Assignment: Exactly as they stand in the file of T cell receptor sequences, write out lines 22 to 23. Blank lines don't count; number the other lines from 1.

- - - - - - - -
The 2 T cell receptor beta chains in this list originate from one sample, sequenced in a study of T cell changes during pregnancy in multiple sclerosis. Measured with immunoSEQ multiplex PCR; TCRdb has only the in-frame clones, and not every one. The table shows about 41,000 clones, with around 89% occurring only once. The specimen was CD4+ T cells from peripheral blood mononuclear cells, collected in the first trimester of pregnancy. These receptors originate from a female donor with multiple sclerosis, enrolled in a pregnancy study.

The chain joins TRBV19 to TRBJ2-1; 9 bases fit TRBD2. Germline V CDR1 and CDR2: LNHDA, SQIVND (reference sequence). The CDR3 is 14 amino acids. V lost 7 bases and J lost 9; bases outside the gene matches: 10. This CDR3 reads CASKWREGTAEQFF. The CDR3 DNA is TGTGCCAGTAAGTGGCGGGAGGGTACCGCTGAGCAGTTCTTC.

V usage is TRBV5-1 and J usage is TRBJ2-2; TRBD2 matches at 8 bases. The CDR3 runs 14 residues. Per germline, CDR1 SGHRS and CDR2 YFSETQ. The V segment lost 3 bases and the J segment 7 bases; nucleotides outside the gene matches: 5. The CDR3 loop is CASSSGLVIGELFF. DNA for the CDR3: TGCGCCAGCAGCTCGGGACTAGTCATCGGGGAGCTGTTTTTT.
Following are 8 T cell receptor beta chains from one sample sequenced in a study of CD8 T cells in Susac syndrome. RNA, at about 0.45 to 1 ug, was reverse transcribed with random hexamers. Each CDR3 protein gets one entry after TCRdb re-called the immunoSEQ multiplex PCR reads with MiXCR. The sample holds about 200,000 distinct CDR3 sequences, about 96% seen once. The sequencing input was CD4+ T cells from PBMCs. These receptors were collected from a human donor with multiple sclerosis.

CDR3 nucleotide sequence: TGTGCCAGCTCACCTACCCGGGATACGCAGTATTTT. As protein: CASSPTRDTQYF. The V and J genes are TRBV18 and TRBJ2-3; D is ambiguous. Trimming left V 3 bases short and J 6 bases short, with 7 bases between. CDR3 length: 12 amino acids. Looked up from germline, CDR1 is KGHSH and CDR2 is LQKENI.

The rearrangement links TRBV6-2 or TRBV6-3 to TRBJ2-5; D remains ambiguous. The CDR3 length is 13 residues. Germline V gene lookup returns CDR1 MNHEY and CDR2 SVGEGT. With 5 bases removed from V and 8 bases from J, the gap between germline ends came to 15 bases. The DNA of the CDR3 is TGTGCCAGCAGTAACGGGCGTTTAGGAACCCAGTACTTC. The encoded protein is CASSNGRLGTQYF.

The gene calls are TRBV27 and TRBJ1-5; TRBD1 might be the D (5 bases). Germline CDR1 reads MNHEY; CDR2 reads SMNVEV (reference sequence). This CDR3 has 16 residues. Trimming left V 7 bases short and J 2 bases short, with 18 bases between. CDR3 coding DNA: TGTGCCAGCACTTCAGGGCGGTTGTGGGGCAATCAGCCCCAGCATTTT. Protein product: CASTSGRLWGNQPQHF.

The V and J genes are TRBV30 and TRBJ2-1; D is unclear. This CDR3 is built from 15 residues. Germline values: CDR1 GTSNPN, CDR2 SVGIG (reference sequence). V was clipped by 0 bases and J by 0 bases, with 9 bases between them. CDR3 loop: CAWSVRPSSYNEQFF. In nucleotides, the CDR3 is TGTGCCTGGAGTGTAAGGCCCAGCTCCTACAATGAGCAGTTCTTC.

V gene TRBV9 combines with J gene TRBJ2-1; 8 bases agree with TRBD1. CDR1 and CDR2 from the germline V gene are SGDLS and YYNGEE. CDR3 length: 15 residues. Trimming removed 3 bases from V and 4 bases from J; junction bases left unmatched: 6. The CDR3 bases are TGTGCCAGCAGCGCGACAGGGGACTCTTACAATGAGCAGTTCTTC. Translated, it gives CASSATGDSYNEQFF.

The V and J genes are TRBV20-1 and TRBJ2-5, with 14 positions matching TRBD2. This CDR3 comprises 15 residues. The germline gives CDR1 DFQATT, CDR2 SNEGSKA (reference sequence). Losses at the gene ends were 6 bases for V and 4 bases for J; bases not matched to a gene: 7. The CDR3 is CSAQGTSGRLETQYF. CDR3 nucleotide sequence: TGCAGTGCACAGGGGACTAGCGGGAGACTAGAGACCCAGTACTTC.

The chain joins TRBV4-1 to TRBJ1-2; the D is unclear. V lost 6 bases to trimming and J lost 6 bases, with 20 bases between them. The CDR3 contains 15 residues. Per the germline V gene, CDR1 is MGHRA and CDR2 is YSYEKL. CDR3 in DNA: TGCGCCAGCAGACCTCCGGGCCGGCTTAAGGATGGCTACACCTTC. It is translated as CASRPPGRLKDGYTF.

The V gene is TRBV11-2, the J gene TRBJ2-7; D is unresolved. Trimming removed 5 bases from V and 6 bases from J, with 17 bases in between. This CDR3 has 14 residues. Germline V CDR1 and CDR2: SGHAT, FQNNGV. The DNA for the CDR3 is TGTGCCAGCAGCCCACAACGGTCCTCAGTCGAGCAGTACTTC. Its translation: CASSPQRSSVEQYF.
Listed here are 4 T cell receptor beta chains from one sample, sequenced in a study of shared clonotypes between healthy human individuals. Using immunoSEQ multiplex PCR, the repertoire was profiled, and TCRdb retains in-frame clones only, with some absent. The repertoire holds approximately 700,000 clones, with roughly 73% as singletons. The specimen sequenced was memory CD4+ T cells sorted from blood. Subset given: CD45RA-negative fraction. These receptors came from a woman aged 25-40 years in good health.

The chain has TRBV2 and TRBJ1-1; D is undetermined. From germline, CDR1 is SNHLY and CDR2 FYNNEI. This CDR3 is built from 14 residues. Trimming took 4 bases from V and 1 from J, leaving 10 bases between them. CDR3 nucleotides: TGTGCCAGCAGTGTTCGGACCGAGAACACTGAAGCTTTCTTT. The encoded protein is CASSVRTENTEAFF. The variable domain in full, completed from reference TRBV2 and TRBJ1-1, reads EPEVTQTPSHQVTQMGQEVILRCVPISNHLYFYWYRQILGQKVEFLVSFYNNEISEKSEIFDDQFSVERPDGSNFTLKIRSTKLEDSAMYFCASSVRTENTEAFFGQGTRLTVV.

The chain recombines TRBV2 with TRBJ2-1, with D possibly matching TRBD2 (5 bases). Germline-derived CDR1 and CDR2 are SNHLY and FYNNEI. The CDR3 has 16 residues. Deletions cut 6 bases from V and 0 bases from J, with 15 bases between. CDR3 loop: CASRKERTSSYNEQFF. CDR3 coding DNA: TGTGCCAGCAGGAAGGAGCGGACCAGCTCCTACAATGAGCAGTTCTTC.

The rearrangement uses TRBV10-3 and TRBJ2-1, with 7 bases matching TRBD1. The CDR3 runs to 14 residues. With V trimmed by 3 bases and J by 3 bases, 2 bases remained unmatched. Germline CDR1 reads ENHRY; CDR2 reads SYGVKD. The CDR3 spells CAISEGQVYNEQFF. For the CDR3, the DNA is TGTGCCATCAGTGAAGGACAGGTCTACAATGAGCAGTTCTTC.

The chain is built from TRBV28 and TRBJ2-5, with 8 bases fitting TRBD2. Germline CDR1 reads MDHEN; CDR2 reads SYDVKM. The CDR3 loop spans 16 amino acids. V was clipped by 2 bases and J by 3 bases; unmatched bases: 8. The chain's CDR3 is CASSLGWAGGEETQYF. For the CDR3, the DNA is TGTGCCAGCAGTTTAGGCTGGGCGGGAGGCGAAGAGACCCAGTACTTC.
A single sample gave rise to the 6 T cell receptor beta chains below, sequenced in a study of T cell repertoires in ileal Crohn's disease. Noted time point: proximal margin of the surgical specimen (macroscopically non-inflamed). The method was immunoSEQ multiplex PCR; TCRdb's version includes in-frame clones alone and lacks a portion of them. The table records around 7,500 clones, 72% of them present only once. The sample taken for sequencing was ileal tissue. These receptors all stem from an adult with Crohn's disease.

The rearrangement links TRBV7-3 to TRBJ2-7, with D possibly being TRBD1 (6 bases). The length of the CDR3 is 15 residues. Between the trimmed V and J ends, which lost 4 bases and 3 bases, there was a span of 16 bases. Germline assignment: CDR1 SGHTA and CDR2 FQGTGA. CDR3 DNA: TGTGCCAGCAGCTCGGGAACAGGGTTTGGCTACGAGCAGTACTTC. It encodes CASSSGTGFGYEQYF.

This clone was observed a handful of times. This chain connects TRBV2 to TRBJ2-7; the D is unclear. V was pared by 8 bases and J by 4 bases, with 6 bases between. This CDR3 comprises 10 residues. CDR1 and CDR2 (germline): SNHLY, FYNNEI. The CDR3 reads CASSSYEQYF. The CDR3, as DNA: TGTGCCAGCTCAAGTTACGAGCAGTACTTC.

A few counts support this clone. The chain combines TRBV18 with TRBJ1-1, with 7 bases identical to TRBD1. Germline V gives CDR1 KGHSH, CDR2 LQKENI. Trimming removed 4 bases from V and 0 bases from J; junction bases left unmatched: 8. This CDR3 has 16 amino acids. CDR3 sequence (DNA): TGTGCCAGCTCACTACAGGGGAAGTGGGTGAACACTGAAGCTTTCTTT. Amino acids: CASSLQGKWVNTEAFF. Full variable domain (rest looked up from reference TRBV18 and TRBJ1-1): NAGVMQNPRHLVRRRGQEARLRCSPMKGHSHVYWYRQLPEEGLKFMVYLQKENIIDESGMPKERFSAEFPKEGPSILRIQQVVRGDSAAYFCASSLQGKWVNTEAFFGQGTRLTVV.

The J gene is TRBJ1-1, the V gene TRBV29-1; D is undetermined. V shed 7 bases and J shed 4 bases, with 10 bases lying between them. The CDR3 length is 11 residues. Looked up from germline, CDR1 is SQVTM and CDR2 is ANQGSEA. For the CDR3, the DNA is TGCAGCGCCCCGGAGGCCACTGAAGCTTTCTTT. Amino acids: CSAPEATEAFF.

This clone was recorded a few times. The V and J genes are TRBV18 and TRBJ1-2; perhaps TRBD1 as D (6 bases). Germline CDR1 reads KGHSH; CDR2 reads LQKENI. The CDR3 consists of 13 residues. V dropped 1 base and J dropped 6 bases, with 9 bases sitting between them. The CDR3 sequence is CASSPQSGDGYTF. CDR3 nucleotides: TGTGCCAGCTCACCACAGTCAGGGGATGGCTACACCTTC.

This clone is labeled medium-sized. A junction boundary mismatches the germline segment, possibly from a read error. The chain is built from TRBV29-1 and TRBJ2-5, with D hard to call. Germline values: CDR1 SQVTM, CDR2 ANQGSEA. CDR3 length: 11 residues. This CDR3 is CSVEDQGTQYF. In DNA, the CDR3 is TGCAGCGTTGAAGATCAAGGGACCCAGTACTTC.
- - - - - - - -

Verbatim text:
The J gene is TRBJ1-1, the V gene TRBV29-1; D is undetermined. V shed 7 bases and J shed 4 bases, with 10 bases lying between them. The CDR3 length is 11 residues. Looked up from germline, CDR1 is SQVTM and CDR2 is ANQGSEA. For the CDR3, the DNA is TGCAGCGCCCCGGAGGCCACTGAAGCTTTCTTT. Amino acids: CSAPEATEAFF.

This clone was recorded a few times. The V and J genes are TRBV18 and TRBJ1-2; perhaps TRBD1 as D (6 bases). Germline CDR1 reads KGHSH; CDR2 reads LQKENI. The CDR3 consists of 13 residues. V dropped 1 base and J dropped 6 bases, with 9 bases sitting between them. The CDR3 sequence is CASSPQSGDGYTF. CDR3 nucleotides: TGTGCCAGCTCACCACAGTCAGGGGATGGCTACACCTTC.